Then one night I had a dream about spinning mawata. In the dream I did it easily and effortlessly but I didn’t follow the advice that I had read about. When I woke, I thought, “What do I have to lose?” and tried to copy how it was spun in my dream … and it WORKED! It was still a bit of a struggle but it worked!
- Peel off the thinnest layer possible from the mawata. If you have any rough spots on your nails or hands beware! The silk will catch.
- I set my wheel on my biggest whorl with a very minimal amount of intake so as to give myself plenty of time to draft.
- Treadle slower than your usual pace. This will also allow for more drafting time.
- I like to start from the inside of one of the corners and I tease out a small amount of fiber. Attach fiber to fiber. Silk is far too slippery to attach otherwise.
- If you are a worsted spinner, you will want to keep your hands quite a bit farther apart than you are used to otherwise it will be a real struggle to draft out the fiber.
- I like to hold the fibers in a big messy bunch quite loosely in my drafting hand. This also makes the fiber easier to draft.
- Spin thin … like, really thin. I’m sure that you will amaze yourself at just how finely you can spin.
- Neps happen, especially with mawata. Normally, I pick every single little bump out of my spinning as I go. With mawata when I try to remove a nep I almost always make a bigger mess of the strand and/or break it. It is much easier to ignore the nep and move on . It will add character to your yarn!
- Optional, but highly recommended, is listening t o soothing music and/or having a nice glass of wine to relax. Relaxing makes a huge difference in my ability to spin silk.
If you’re already spinning silk or spin it in a different way, you rock! For anyone that has tried and is frustrated, I hope that this helps you get started. There is nothing quite a luxurious and incredible as silk and it is something that every spinner (in my opinion) should be lucky enough to work with from time to time.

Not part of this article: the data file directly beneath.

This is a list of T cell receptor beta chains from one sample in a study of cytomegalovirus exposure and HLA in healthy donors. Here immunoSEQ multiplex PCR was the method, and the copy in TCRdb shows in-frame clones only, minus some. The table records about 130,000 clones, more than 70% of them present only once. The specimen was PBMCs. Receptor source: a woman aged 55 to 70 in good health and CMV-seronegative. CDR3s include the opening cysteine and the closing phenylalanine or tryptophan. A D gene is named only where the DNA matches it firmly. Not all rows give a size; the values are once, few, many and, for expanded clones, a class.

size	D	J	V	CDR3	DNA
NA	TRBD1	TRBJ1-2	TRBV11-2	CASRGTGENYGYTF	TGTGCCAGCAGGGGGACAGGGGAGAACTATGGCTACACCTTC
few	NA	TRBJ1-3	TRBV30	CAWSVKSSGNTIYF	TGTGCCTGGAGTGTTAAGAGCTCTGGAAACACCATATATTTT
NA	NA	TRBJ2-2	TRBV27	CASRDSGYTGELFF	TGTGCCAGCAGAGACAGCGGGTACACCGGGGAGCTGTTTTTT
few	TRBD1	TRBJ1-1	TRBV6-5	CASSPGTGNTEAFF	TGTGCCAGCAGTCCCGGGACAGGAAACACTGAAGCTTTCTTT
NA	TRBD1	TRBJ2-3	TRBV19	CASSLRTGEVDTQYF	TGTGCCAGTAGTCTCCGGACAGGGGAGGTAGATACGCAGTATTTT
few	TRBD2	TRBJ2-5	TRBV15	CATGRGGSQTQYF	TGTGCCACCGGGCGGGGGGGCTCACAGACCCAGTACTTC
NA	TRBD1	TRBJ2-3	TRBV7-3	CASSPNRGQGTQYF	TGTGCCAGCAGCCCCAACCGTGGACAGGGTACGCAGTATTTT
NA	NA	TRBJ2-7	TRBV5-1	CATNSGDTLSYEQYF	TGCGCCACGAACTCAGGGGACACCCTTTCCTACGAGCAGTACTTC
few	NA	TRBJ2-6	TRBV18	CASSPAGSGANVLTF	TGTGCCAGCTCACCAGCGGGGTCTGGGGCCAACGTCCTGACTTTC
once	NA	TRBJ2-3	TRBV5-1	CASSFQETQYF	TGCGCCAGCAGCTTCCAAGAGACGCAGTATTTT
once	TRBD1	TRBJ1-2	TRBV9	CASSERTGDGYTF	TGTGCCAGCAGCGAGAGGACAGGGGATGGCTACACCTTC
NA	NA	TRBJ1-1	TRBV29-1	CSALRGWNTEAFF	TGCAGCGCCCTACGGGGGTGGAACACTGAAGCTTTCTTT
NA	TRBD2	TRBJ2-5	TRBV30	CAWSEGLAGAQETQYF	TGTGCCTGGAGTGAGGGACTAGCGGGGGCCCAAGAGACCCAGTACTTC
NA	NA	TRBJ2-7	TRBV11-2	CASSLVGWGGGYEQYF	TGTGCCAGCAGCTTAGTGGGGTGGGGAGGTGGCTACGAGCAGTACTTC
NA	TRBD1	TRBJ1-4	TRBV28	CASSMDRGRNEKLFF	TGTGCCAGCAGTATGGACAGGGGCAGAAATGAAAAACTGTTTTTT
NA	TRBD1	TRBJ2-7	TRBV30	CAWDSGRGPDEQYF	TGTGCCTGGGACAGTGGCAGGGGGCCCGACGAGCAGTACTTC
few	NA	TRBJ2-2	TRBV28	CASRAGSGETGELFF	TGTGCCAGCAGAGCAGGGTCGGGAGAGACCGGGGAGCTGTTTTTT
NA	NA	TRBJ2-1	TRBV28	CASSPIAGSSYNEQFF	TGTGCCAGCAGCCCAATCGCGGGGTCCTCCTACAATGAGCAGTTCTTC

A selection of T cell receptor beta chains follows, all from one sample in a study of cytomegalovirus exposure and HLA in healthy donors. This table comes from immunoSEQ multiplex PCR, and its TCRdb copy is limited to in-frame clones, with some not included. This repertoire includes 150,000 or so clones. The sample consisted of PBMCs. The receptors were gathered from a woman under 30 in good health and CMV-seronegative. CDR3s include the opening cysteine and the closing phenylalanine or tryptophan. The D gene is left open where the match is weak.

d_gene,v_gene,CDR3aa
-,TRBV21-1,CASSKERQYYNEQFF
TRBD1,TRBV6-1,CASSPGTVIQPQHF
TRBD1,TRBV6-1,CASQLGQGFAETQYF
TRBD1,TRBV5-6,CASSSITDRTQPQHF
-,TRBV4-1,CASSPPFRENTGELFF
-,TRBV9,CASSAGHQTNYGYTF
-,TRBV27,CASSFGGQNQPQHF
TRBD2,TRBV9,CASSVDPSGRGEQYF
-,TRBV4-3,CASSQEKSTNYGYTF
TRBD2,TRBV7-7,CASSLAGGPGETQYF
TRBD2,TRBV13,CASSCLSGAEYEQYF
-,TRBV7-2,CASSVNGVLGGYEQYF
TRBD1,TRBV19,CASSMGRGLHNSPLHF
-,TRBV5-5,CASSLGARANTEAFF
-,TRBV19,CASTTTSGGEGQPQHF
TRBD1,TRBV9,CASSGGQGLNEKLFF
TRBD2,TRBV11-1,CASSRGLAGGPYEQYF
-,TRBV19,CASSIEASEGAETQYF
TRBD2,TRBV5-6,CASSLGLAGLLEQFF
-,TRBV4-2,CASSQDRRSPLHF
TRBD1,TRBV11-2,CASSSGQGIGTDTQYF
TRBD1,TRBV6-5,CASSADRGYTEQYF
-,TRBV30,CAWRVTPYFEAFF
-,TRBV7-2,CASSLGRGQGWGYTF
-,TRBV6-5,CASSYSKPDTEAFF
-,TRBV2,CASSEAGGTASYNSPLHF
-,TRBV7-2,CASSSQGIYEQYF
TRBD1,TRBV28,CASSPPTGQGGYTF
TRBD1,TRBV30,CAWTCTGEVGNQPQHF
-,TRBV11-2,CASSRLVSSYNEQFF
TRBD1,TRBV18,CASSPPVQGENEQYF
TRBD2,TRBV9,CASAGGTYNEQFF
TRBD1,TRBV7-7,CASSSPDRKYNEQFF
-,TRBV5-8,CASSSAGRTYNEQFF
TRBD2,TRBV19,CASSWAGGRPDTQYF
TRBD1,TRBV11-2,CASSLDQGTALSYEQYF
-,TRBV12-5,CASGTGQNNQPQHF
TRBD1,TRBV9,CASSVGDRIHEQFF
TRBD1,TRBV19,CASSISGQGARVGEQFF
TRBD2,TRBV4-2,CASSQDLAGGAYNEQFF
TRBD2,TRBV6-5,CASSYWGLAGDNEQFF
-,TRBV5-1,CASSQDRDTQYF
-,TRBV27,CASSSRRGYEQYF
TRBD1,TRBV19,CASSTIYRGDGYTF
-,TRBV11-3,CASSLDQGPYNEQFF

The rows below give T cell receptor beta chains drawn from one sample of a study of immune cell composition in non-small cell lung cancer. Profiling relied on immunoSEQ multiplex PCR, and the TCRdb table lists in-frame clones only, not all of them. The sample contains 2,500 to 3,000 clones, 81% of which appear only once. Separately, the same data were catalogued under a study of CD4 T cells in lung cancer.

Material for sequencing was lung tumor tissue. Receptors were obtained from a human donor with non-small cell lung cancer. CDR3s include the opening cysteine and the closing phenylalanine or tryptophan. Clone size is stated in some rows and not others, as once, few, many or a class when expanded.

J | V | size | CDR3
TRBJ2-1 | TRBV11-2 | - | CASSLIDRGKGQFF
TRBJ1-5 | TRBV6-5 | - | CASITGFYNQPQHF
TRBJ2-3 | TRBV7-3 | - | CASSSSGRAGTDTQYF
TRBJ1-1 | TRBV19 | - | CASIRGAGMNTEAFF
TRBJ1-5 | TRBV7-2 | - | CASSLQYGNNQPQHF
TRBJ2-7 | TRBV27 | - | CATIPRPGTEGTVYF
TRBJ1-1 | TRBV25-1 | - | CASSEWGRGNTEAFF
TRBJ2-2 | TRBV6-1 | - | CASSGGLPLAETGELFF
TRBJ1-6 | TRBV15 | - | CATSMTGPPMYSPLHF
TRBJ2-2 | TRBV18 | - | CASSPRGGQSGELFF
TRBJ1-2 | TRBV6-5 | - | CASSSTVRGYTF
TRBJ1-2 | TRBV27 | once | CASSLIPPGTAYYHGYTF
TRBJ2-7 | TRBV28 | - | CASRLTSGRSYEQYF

Happy spinning all!
Whew! This was a quick knit! As I posted on Wednesday, I cast on for a Tea Jenny cowl in the morning and I was finished knitting and hat it blocking by bedtime on Wednesday night.
My mods for the cowl are as follows:
With 4.0mm needles and a provisional cast on, I cast on the same number of stitches the pattern calls for in the body of the hat and worked the ribbing chart as directed. When I was ready to start the tea pots, I switched to 4.5mm needles for the duration. I switched back to 4.0mm needles and worked the ribbing, reversing the colors so that the top and bottom edges mirrored each other. To finish it all off, I worked an i-cord edging on both the top and bottom edge for a nice, neat finish.
Since I was only using five colors instead of the seven the pattern calls for, I had to mod a little bit more to make things work out colorwise but I’m really happy with the end result. There is something truly satisfying about being able to knit stranded colorwork and Fair Isle projects in your own handspun!
What are you working on this week? Anything you are super-duper proud of? Do share!
It is Wednesday again! Where is the time going? It seems like the days are quite literally flying by, but not to worry, I have a work-in-progress to share
Yesterday I posted a picture of my new yarn bowl and my most recently finished handspun, a wool sampler in five wonderful natural shades of Finnish wool. Lollyknits commented on yesterday’s post suggesting Tea Jenny by Kate Davies would be a great match for this yarn and I couldn’t agree more.
Since I do have a lot of hats but still want to knit this pattern, I’ve chosen to make it as a super cozy cowl instead. I’ve cast on the same number of stitches as the body of the hat with 4.0mm needles and worked the brim chart. With only five colors, instead of the seven the pattern calls for, I’ve had to play around a wee bit with the colors but I think that it is working well. The body of the cowl is worked on 4.5mm needles.
Even though I only started on this project this morning, I am ALMOST finished. I only have the i-cord trims left to knit and then a-blocking we will go!
What are you working on today? Making cozy things for the cooler weather? Do share!